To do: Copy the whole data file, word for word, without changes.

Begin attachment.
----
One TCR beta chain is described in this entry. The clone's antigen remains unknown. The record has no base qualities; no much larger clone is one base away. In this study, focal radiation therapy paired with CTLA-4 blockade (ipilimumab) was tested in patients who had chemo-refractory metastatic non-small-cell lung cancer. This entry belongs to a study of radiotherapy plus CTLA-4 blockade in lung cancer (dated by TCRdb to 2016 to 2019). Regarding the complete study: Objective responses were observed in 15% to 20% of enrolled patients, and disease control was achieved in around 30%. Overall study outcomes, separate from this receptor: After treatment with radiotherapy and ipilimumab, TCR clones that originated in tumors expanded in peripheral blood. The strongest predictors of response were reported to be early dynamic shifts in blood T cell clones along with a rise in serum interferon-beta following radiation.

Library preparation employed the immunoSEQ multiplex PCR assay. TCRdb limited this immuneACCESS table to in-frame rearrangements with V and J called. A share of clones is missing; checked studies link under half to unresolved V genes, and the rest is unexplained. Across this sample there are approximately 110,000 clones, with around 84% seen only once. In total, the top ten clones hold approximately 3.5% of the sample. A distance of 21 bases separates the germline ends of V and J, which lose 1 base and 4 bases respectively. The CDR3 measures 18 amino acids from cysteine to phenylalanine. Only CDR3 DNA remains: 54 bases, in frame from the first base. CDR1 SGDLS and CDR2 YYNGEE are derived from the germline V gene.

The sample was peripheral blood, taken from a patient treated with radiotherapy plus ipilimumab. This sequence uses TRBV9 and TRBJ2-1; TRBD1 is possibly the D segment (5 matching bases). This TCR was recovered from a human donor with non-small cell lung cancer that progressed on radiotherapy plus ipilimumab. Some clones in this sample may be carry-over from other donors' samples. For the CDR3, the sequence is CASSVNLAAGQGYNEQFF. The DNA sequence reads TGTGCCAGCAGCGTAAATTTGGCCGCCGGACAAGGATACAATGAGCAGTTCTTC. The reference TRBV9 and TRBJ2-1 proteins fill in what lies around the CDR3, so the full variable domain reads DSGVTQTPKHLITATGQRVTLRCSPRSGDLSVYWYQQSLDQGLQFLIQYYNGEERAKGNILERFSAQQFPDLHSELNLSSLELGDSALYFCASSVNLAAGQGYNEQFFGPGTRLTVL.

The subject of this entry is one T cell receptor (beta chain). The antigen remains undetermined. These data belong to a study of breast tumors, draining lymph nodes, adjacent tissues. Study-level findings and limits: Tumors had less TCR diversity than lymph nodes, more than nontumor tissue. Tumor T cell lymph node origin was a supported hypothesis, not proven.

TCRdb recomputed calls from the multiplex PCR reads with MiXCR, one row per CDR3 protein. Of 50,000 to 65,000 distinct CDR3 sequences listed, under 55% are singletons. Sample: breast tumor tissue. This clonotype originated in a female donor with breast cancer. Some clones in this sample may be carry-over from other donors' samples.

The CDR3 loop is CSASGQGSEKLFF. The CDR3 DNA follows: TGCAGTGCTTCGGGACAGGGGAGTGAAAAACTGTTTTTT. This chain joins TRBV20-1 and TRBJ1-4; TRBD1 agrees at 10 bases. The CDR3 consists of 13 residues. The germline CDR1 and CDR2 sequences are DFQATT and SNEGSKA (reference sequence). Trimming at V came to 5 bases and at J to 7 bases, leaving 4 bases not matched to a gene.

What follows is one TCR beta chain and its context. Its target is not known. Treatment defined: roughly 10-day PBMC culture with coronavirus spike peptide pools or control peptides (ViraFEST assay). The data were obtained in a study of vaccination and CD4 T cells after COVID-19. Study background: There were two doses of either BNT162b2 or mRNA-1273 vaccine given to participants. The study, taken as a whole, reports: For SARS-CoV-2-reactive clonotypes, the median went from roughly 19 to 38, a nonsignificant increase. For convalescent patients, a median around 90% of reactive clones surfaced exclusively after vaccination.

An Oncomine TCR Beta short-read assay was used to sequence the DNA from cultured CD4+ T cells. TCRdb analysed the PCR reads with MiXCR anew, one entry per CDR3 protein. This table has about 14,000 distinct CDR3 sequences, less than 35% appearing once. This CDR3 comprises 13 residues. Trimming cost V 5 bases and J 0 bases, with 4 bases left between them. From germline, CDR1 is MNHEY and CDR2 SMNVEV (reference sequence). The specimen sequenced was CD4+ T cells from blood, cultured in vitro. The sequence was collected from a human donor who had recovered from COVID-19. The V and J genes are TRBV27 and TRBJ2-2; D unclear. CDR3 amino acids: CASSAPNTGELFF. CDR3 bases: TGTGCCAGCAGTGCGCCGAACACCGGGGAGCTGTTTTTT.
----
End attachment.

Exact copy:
One TCR beta chain is described in this entry. The clone's antigen remains unknown. The record has no base qualities; no much larger clone is one base away. In this study, focal radiation therapy paired with CTLA-4 blockade (ipilimumab) was tested in patients who had chemo-refractory metastatic non-small-cell lung cancer. This entry belongs to a study of radiotherapy plus CTLA-4 blockade in lung cancer (dated by TCRdb to 2016 to 2019). Regarding the complete study: Objective responses were observed in 15% to 20% of enrolled patients, and disease control was achieved in around 30%. Overall study outcomes, separate from this receptor: After treatment with radiotherapy and ipilimumab, TCR clones that originated in tumors expanded in peripheral blood. The strongest predictors of response were reported to be early dynamic shifts in blood T cell clones along with a rise in serum interferon-beta following radiation.

Library preparation employed the immunoSEQ multiplex PCR assay. TCRdb limited this immuneACCESS table to in-frame rearrangements with V and J called. A share of clones is missing; checked studies link under half to unresolved V genes, and the rest is unexplained. Across this sample there are approximately 110,000 clones, with around 84% seen only once. In total, the top ten clones hold approximately 3.5% of the sample. A distance of 21 bases separates the germline ends of V and J, which lose 1 base and 4 bases respectively. The CDR3 measures 18 amino acids from cysteine to phenylalanine. Only CDR3 DNA remains: 54 bases, in frame from the first base. CDR1 SGDLS and CDR2 YYNGEE are derived from the germline V gene.

The sample was peripheral blood, taken from a patient treated with radiotherapy plus ipilimumab. This sequence uses TRBV9 and TRBJ2-1; TRBD1 is possibly the D segment (5 matching bases). This TCR was recovered from a human donor with non-small cell lung cancer that progressed on radiotherapy plus ipilimumab. Some clones in this sample may be carry-over from other donors' samples. For the CDR3, the sequence is CASSVNLAAGQGYNEQFF. The DNA sequence reads TGTGCCAGCAGCGTAAATTTGGCCGCCGGACAAGGATACAATGAGCAGTTCTTC. The reference TRBV9 and TRBJ2-1 proteins fill in what lies around the CDR3, so the full variable domain reads DSGVTQTPKHLITATGQRVTLRCSPRSGDLSVYWYQQSLDQGLQFLIQYYNGEERAKGNILERFSAQQFPDLHSELNLSSLELGDSALYFCASSVNLAAGQGYNEQFFGPGTRLTVL.

The subject of this entry is one T cell receptor (beta chain). The antigen remains undetermined. These data belong to a study of breast tumors, draining lymph nodes, adjacent tissues. Study-level findings and limits: Tumors had less TCR diversity than lymph nodes, more than nontumor tissue. Tumor T cell lymph node origin was a supported hypothesis, not proven.

TCRdb recomputed calls from the multiplex PCR reads with MiXCR, one row per CDR3 protein. Of 50,000 to 65,000 distinct CDR3 sequences listed, under 55% are singletons. Sample: breast tumor tissue. This clonotype originated in a female donor with breast cancer. Some clones in this sample may be carry-over from other donors' samples.

The CDR3 loop is CSASGQGSEKLFF. The CDR3 DNA follows: TGCAGTGCTTCGGGACAGGGGAGTGAAAAACTGTTTTTT. This chain joins TRBV20-1 and TRBJ1-4; TRBD1 agrees at 10 bases. The CDR3 consists of 13 residues. The germline CDR1 and CDR2 sequences are DFQATT and SNEGSKA (reference sequence). Trimming at V came to 5 bases and at J to 7 bases, leaving 4 bases not matched to a gene.

What follows is one TCR beta chain and its context. Its target is not known. Treatment defined: roughly 10-day PBMC culture with coronavirus spike peptide pools or control peptides (ViraFEST assay). The data were obtained in a study of vaccination and CD4 T cells after COVID-19. Study background: There were two doses of either BNT162b2 or mRNA-1273 vaccine given to participants. The study, taken as a whole, reports: For SARS-CoV-2-reactive clonotypes, the median went from roughly 19 to 38, a nonsignificant increase. For convalescent patients, a median around 90% of reactive clones surfaced exclusively after vaccination.

An Oncomine TCR Beta short-read assay was used to sequence the DNA from cultured CD4+ T cells. TCRdb analysed the PCR reads with MiXCR anew, one entry per CDR3 protein. This table has about 14,000 distinct CDR3 sequences, less than 35% appearing once. This CDR3 comprises 13 residues. Trimming cost V 5 bases and J 0 bases, with 4 bases left between them. From germline, CDR1 is MNHEY and CDR2 SMNVEV (reference sequence). The specimen sequenced was CD4+ T cells from blood, cultured in vitro. The sequence was collected from a human donor who had recovered from COVID-19. The V and J genes are TRBV27 and TRBJ2-2; D unclear. CDR3 amino acids: CASSAPNTGELFF. CDR3 bases: TGTGCCAGCAGTGCGCCGAACACCGGGGAGCTGTTTTTT.